It's Not Perfect, But the U.N. Is a Good Deal for 'Merica

It's Not Perfect, But the U.N. Is a Good Deal for 'Merica

By Charles Kenny


Because defunding the U.N. would be self-defeating — and end up costing the U.S. bigly.

By Charles Kenny

The author is a senior fellow at the Center for Global Development. 

The Trump administration is reportedly seeking to slash contributions to the United Nations by hundreds of millions of dollars — pulling out a whopping billion dollars from U.N. peacekeeping alone. That $54 billion in added defense spending has to come from somewhere, and the U.N. has long been a tempting target for budget hawks in Washington. Not least, its assemblies and councils often support ridiculous resolutions that make good fodder for bad press coverage. Remember the International Year of Quinoa?

But when it comes to many of the things the U.N. actually does — things like peacekeeping, nuclear inspections and vaccinating children — the organization can achieve things the U.S. never could alone. And it does so at a fraction of the cost of unilateral U.S. efforts to stop wars, reduce proliferation or save lives. Defunding the body would be self-defeating.

In the U.S., the United Nations is subject of fear and derision from isolationists, frustration and antagonism from the foreign policy establishment and bemused indifference from almost everyone else. Its reputation is not improved by the endless debating in New York or the resolutions filled with turgid prose. More substantively, there is widespread agreement that parts of the U.N. family are in dire need of accountability and reform. A U.K. review of funding a few years ago led to Britain slashing support to the International Labor Organization and UNESCO (the arm of the U.N. in charge of education), for example. And the U.N. itself has weathered a number of damning scandals: overseeing a corrupt oil for food program in Iraq when it was under international sanctions, looking the other way at human rights abuses in Saudi Arabia and elsewhere, U.N. peacekeepers spreading cholera in Haiti and engaging in sexual abuse of children, and failing to keep the peace and protect civilians in conflicts including the former Yugoslavia and South Sudan.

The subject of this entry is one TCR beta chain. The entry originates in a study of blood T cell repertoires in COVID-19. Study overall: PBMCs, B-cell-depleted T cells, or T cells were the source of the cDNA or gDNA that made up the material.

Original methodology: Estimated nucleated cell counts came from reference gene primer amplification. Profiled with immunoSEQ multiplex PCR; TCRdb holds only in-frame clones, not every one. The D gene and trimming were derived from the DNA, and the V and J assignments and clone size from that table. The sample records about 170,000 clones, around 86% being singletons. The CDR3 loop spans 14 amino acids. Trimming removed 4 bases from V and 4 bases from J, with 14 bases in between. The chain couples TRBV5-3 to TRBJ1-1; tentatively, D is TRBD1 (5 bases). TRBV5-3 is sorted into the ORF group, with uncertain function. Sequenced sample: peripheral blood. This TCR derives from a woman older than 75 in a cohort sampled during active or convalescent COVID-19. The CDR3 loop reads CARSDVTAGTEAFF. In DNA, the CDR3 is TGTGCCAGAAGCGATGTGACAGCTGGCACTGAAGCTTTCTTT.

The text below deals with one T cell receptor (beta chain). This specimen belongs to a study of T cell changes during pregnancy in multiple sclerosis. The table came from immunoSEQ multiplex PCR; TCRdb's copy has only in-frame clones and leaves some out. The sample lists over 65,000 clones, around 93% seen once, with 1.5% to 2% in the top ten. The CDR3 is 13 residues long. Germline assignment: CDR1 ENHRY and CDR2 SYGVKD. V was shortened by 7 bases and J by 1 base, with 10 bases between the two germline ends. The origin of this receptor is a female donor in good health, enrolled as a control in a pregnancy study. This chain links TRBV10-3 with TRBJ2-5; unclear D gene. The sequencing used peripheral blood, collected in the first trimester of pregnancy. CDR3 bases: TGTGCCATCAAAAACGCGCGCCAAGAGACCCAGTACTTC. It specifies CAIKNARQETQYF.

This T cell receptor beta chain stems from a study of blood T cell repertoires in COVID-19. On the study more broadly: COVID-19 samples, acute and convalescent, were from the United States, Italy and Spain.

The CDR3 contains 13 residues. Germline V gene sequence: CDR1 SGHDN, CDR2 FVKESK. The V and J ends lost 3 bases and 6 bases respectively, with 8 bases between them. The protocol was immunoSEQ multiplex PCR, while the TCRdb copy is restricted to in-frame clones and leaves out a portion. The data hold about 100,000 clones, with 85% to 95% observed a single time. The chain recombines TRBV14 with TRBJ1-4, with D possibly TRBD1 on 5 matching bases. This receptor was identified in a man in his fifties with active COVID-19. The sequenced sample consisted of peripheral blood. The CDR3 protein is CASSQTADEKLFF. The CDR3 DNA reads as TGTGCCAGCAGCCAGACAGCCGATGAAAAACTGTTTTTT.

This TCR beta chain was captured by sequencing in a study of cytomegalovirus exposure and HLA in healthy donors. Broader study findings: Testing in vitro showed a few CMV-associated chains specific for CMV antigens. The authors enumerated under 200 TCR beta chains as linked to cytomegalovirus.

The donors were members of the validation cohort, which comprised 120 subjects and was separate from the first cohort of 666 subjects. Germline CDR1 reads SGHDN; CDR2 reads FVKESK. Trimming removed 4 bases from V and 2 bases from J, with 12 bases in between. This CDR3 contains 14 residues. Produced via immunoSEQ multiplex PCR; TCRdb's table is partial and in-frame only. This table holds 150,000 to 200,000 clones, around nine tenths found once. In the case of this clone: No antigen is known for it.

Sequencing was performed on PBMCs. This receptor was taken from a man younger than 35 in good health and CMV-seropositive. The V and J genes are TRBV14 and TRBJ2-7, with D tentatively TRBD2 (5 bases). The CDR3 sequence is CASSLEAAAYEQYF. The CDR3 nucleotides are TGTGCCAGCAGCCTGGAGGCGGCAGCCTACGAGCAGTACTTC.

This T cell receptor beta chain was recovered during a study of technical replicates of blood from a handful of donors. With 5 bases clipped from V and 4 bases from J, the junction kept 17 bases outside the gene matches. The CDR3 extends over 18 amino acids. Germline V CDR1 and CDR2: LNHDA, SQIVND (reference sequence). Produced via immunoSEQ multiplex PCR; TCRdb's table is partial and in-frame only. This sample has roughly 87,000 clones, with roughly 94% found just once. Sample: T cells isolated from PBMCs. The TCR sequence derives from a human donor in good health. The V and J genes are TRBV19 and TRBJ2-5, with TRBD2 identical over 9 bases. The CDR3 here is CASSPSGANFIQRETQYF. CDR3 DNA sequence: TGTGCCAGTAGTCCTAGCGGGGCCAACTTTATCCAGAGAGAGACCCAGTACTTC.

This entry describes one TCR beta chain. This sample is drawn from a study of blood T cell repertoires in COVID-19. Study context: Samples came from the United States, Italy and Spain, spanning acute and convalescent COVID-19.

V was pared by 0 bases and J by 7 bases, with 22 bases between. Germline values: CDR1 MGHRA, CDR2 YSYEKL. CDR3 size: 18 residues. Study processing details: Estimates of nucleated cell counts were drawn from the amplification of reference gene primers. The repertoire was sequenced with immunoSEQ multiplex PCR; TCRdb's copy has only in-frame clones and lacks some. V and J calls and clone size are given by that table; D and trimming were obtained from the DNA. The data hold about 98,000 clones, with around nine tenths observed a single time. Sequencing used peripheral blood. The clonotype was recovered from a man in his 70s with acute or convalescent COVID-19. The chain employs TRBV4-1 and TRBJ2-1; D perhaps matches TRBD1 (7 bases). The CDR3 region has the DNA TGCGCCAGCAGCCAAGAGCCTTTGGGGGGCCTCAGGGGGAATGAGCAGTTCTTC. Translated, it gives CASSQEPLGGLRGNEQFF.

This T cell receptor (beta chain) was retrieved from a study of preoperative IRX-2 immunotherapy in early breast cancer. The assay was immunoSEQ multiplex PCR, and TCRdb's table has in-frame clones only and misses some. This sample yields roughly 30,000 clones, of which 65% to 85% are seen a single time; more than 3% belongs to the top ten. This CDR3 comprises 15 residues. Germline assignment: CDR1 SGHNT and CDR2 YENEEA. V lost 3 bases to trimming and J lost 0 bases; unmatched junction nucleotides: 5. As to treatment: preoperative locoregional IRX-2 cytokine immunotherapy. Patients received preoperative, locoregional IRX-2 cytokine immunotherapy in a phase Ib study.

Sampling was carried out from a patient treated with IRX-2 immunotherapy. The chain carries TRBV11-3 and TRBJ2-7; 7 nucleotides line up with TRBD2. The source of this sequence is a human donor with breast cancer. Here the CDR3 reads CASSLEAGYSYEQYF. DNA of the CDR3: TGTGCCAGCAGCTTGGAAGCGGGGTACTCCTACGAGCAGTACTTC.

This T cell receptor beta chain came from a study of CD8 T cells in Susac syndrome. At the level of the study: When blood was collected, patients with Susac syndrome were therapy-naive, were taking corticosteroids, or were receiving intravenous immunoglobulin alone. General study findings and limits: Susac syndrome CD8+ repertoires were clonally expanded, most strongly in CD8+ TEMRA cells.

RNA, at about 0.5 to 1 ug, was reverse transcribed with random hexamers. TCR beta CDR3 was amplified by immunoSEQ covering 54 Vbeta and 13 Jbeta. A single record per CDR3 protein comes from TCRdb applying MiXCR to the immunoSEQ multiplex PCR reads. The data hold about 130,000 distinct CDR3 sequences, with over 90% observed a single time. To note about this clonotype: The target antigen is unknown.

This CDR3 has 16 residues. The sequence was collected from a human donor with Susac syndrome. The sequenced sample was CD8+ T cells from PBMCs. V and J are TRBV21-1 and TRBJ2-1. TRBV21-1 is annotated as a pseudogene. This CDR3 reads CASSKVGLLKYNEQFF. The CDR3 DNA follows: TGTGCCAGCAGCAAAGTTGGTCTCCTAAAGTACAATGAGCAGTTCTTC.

All that said, the United Nations remains a powerful, irreplaceable tool of U.S. foreign policy. Start with the peacekeepers: Some operations fail, but on average they still dramatically reduce casualties and the risk of war. Virginia Fortna of Columbia University suggests that U.N. peacekeeping operations reduce the risk of civil war reigniting by nearly 70 percent. And in Africa, the presence of a large U.N. peacekeeping force reduces civilian deaths by over 98 percent, compared to conflicts where there is no U.N. presence, according to Jacob Kathman of SUNY Buffalo and his colleagues.

At a cost to the U.S. of $2.5 billion a year — or about one-one-thousandth of the cost to the U.S. of the wars in Afghanistan and Iraq — the U.N. runs peacekeeping operations in 16 countries from Liberia to India. It does so involving just 72 American troops out of a total global deployment of over 100,000. For an administration keen that other countries pull their weight when it comes to defense, U.N. peacekeeping should be seen as a very good deal.

And as the examples of Afghanistan and Iraq demonstrate, going it (more or less) alone not only costs immensely more in both blood and treasure, but it doesn’t guarantee better outcomes, or the avoidance of human rights abuses. And the United Nations is the only international body that can give credibility to military engagements  — and so evade the immense diplomatic and reputational costs the U.S. incurs when it operates without the U.N. imprimatur.

The importance of international credibility spreads beyond peacekeeping to a range of other security issues. For example, the International Atomic Energy Agency monitors the safety of nuclear power plants worldwide and tracks the use of nuclear material. Because it is a U.N. body, it has far better access to nuclear facilities than would the U.S. acting unilaterally.

And the U.N. family of agencies and organizations supports international cooperation and agreement, in areas from transport to fishing, that saves lives, protects global commons and fosters commerce in ways that the U.S. wouldn’t want to or simply couldn’t do by itself. The United Nations Children’s Fund supplies vaccines reaching more than a third of the world’s children. U.N. agencies are leading the effort to stave off famine in East Africa and are providing assistance to 5 million refugees from the conflict in Syria (compare that to the 12,587 who came to the U.S. in 2016). The World Health Organization sets global standards around pandemic preparedness. The International Civil Aviation Organization regulates global air transport, helping ensure planes don’t crash into each other, while the International Maritime Organization does the same for ships at sea. The World Intellectual Property Organization protects U.S. patents and copyrights planetwide, and the Universal Postal Union helps ensure your holiday postcards get to their destination. To tackle global challenges and to regulate global networks, there is little choice but to turn to global institutions.

The U.N. is bureaucratic, dysfunctional and in constant and chronic need of reform. It is also vital, irreplaceable and an incredibly cost-effective tool of U.S. foreign policy. The Trump administration doesn’t want to bear the financial burden of acting like the sole global superpower but constantly highlights that threats abroad can become threats at home. And that means the only choice is to embrace multilateral solutions to those threats — which means embracing the United Nations.